Players: Nick Hartley, father of nine-year-old cage fighter Kian Makinson; Chris Cloke of the National Society for the Prevention of Cruelty to Children; U.K. medical officials
The Opening Serve: A 14-minute video (which has seen been taken down by its user) of nine-year-old boys cagefighting has surfaced surfaced. The Telegraph obtained the clip and reports that the video "featured a scantily clad ring girl parading between rounds...At one point, one of the young boys featured appears to be crying, and paramedics are brought into the ring to assess the youngsters, who were not wearing head gear or padding." They add that the sold-out rowdy crowd of adults were heard "whooping as the two children wrestle each other in headlocks on the floor of the cage." The children's trainer, Steven Nightingale, told The Telegraph: "Competitions start from the age of five, it is definitely a big up-and-coming sport. It is all based around martial arts...The kids are not getting hit or anything at all when they are under age. We do not let them strike - punch and kick - until the age of 14 or 15." Unsurprisingly, the video has unleashed criticism toward the gym and the children's parents. "The main question I would ask is why were the parents allowing them to do that," said Paul Jackson, a manager for a kickboxing and self-defense center. "I wouldn’t really agree with anything like it." Chris Cloke of the NSPCC agreed. "We would strongly discourage parents from letting their children take part in this kind of fighting," he said. "It's quite disturbing that some of those involved in the bouts were as young as eight, an age when they are still developing, physically and mentally...The organisers of these activities should think very carefully before allowing children to be involved when they are egged on to inflict violence." The British Medical Association called it disturbing.
The Return Volley: Nick Hartley, the father of one of the child fighters defended his and his child's actions in the Lancashire Evening Post. "It [Mixed Martial Arts] has done him the world of good, it has really calmed him down," Hartley said. "He used to be quite naughty but he has learned to respect people and he is not half as bad as what he used to be. His temper has calmed down and he is a brilliant little lad." Hartley's opinion of the match differs from what the Telegraph reporter noticed--Hartley believes it's more like wrestling. "Before we took him to cage fighting we took him to karate, kick boxing and boxing but he did not like them," Hartley said. "He would rather go up there (to the gym) than play out on the streets." Michelle Anderson, owner of the venue where the fight took place, seconded Hartley's opinion. "The kids were there to fight, they have fought before. The parents were there. Would people rather these kids were out on the streets with guns and knives," she asked.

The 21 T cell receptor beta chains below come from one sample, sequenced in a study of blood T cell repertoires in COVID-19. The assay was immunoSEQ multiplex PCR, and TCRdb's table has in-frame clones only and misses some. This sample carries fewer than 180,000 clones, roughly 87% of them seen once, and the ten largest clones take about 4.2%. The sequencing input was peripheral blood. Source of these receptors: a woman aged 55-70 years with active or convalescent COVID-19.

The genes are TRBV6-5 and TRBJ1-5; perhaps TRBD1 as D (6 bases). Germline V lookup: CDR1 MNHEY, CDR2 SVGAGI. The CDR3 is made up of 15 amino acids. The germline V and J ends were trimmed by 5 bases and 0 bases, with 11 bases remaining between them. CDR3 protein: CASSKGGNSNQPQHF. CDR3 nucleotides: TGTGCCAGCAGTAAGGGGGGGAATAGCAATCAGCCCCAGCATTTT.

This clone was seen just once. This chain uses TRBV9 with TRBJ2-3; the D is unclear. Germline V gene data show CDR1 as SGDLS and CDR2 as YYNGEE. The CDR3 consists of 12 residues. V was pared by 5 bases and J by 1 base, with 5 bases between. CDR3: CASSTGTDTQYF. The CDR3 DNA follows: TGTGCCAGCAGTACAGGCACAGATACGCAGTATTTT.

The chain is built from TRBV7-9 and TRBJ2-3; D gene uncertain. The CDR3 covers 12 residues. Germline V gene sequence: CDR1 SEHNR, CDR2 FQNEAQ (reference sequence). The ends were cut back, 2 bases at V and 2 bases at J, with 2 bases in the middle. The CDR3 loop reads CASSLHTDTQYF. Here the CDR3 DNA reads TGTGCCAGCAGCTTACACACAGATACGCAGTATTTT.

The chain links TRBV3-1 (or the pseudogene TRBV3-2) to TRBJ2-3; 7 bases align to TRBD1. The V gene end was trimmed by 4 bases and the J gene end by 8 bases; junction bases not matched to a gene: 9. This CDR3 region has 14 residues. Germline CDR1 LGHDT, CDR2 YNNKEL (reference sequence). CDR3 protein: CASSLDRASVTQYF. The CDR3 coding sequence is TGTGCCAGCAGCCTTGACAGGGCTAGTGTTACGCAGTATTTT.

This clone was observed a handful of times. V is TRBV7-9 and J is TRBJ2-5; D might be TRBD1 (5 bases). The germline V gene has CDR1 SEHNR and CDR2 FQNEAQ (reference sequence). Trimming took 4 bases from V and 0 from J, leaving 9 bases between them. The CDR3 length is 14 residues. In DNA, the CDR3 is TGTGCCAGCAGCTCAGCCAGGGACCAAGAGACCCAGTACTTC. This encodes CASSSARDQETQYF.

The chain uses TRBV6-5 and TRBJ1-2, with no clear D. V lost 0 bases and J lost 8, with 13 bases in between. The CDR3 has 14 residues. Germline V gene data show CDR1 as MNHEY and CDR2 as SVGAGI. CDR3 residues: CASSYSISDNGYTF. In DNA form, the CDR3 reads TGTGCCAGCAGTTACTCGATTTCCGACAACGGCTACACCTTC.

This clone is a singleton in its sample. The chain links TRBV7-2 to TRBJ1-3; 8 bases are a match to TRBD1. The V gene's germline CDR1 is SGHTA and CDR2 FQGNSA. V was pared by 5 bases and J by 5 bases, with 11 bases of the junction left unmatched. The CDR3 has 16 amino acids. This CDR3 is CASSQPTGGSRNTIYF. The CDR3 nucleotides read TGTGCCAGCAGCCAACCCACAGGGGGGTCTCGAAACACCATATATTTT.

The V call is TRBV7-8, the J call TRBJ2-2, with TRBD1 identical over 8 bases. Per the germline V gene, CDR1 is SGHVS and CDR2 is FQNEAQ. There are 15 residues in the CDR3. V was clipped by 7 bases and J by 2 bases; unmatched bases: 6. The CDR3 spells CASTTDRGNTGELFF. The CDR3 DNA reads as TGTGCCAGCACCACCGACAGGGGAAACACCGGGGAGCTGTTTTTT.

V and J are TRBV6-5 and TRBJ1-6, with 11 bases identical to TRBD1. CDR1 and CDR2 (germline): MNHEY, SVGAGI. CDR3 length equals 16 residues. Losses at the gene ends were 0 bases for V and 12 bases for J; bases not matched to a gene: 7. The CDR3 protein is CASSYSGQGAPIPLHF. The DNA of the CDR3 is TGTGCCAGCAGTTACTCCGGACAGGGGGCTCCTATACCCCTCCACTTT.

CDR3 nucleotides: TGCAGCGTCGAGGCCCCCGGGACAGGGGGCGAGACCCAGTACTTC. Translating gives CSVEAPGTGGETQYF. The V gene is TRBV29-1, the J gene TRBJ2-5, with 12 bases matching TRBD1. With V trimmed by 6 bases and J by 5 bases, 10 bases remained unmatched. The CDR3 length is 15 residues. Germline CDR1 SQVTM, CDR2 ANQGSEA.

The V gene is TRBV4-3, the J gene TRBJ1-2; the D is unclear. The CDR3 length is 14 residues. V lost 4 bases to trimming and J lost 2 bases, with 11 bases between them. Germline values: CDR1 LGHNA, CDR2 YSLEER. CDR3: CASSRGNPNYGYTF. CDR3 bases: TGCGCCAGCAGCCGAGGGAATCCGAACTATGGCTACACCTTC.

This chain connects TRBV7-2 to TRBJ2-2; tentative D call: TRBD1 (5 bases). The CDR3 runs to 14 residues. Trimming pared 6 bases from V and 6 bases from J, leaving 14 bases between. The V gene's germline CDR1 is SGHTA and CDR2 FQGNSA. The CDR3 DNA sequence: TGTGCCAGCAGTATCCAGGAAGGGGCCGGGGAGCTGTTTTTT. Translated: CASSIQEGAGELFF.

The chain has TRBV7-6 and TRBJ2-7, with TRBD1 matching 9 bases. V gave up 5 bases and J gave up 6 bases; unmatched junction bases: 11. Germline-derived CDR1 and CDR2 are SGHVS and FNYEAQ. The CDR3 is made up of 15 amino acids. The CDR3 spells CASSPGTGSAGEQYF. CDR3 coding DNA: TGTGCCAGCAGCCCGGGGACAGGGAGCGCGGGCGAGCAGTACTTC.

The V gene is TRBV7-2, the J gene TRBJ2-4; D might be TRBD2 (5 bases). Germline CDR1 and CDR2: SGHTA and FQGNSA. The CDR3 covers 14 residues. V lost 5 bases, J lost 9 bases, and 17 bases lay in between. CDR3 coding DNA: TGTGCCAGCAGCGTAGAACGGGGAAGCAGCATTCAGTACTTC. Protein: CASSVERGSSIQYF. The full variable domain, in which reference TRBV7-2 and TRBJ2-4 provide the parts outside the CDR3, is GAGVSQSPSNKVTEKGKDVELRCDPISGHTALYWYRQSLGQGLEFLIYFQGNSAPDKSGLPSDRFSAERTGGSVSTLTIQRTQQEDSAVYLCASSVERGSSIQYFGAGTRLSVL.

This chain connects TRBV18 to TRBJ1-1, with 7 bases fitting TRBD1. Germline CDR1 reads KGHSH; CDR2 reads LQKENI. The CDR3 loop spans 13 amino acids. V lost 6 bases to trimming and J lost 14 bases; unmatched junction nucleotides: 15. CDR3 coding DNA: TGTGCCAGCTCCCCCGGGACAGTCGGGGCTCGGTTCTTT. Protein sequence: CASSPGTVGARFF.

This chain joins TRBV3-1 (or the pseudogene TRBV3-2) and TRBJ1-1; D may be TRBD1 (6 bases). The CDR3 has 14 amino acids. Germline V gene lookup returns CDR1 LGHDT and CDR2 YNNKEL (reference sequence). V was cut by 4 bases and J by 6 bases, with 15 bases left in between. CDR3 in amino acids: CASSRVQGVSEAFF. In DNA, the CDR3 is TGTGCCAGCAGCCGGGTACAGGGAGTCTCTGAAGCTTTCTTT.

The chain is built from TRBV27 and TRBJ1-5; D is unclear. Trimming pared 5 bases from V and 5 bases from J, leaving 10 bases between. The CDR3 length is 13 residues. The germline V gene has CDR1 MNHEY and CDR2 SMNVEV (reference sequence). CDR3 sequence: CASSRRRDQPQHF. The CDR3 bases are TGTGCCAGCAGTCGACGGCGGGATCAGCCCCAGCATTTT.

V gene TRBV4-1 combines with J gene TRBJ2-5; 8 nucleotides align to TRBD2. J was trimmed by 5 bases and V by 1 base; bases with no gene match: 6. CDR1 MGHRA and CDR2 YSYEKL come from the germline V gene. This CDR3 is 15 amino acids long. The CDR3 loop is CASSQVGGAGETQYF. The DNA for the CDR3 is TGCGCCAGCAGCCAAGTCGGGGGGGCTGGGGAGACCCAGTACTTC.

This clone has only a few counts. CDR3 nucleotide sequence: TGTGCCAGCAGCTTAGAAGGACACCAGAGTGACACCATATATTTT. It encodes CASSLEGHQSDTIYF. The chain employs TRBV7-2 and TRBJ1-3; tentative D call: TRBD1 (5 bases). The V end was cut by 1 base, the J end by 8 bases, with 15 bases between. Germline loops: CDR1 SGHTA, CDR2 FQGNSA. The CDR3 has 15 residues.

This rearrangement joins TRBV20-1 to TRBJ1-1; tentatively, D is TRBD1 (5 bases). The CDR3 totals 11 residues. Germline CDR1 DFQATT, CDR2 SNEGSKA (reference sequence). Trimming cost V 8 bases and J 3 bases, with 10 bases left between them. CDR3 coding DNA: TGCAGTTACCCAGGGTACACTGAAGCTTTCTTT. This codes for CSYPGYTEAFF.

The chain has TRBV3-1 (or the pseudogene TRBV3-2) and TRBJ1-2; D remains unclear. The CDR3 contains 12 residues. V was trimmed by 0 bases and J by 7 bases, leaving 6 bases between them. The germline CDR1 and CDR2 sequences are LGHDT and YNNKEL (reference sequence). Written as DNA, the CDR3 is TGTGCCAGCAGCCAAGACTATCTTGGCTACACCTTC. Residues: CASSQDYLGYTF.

What They Say They're Fighting About: Mixed Martial Arts, the violence, and the age of the children involved in this cage fight.
What They're Really Fighting About: Parenting. What's really at stake here are Hartley's parenting skills (or lack thereof). Opponents argue there's a lack of responsibility in allowing your child into a cage match. Hartley defends his and his son's decisions, waxing poetic on the benefits of MMA while implicitly pointing out that karate, wrestling, and kick-boxing are other options that parents allow their children.
Who's Winning Now: Not children. Aren't parents supposed to be looking out for their offspring? While Hartley does bring up some other sports that have violent components in which children take part, there's something morbid and possibly beyond comprehension about allowing your child into a cage to fight another child while a sold-out adult audience cheers on his or her favorite miniature fighter. But, with diet books aimed at four-year-olds, coloring books depicting human shields, J.C. Penney peddling idiotic t-shirts for young girls, and parents strapping fake breasts on their toddler, we can't blame you if your outrage is already spent.
This article is from the archive of our partner The Wire.
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